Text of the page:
RAC receives many requests like this one. To help answer these questions, the library utilizes the Simdex database. It includes over 1,200 tube and pipe manufacturers from more than 90 countries, and it is searchable by application, size, shape, material, manufacturing process, and company name. The database is just one of many research sources the Research Center can use to answer members’ requests. Members can contact the Research Center by calling 815-399-8700 or e-mailing
As a member, you have access to the largest and most extensive library devoted to the metal forming and fabricating industry—a benefit reserved exclusively for members. FMA’s Research Assistance Center is the most efficient source for the information you need to optimize your operation. Advantage and AdvantagePlus Members enjoy unlimited FREE research, while Basic Members receive one hour of FREE research assistance per month. Get your research questions answered when you call the Research Assistance Center at 1-815-399-8700 or e-mail


Safety Award Winners
Congratulations to the following Advantage and AdvantagePlus member companies that made safety a priority in 2007!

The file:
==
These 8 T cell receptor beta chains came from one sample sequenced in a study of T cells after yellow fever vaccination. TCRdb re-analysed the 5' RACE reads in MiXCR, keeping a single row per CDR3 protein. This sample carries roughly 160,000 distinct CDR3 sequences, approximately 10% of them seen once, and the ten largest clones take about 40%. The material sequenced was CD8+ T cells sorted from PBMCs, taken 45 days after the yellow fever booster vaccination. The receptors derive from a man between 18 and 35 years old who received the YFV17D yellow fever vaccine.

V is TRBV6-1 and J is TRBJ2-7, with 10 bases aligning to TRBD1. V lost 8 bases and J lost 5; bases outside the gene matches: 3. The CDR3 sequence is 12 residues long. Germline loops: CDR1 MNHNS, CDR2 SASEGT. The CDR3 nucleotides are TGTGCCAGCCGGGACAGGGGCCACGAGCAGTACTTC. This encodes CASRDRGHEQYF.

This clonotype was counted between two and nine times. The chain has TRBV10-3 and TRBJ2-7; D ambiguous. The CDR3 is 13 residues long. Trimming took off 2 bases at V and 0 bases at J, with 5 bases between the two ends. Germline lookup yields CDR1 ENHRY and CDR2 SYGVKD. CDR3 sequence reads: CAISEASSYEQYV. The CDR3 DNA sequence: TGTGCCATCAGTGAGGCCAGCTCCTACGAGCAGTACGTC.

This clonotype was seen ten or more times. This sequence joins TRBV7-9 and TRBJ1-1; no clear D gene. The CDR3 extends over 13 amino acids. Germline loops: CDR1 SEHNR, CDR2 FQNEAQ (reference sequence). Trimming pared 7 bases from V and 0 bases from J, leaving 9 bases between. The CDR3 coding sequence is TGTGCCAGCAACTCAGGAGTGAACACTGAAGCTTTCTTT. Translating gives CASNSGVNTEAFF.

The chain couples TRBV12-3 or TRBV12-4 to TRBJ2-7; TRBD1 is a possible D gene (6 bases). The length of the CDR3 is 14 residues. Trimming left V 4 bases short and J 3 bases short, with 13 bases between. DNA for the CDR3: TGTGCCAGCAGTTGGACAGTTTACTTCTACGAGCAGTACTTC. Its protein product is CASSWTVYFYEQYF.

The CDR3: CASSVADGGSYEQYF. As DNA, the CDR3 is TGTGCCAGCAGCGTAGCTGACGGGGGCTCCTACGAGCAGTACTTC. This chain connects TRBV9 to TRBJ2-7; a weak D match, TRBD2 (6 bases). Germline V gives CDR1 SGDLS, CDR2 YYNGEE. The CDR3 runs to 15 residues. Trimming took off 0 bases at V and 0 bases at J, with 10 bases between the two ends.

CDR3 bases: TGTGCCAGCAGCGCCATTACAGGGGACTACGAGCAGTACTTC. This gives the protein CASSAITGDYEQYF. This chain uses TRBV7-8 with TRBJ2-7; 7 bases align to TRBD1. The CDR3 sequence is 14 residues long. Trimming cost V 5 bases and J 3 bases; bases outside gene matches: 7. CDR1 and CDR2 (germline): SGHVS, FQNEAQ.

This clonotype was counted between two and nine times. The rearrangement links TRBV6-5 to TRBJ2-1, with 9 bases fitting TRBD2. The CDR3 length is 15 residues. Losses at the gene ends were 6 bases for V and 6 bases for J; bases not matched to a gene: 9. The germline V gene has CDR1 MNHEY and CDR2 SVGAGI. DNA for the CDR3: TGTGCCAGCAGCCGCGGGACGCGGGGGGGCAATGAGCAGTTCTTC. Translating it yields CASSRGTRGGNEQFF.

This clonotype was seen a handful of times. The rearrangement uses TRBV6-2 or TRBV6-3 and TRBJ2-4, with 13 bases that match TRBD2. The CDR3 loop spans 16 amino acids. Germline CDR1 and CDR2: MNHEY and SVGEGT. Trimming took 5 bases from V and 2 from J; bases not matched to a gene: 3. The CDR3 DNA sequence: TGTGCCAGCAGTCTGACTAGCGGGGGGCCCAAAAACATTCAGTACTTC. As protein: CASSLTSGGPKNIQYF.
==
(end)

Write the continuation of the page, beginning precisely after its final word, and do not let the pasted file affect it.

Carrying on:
Finding Skilled Employees Has Just Gotten Easier

Most Improved
Welfab Inc. N. Billerica, MA

Merit Award

Anderson & Dahlen Inc. Ramsey, MN Clarion Metals Covington, GA Main Steel Polishing Co. Inc. Dallas, TX Mayflower Vehicle Systems Inc. Shadyside, OH Wichita Steel Fabricators Wichita, KS

AK Tube LLC Columbus, IN

Honor Award

Finding skilled employees is one of the top concerns in the industry. To address this problem, FMA encourages you to use its Job Board to help simplify the hiring process. Some recent enhancements include: • ll jobs posted directly through FMA’s site will go to the top A of the list and have an FMA logo next to their ad for greater visibility. • ob seekers now can search by keyword, location, or job type. J Note to job posters: Use key-words within your job posting that job seekers would type in the search. Visit to post jobs today.

B. Walter & Company Inc. Wabash, IN FMT Inc. Findlay, OH Great Lakes Contracting Inc. Milwaukee, WI Main Steel Polishing Co. Inc. Tinton Falls, NJ Main Steel Polishing Co. Inc.— Manokin Street Baltimore, MD Main Steel Polishing Co. Inc.— Boyle Street Baltimore, MD McAbee Construction Inc. Tuscaloosa, AL Nisshin Automotive Tubing LLC Versailles, KY Nova Group Inc. Napa, CA Welfab Inc. N. Billerica, MA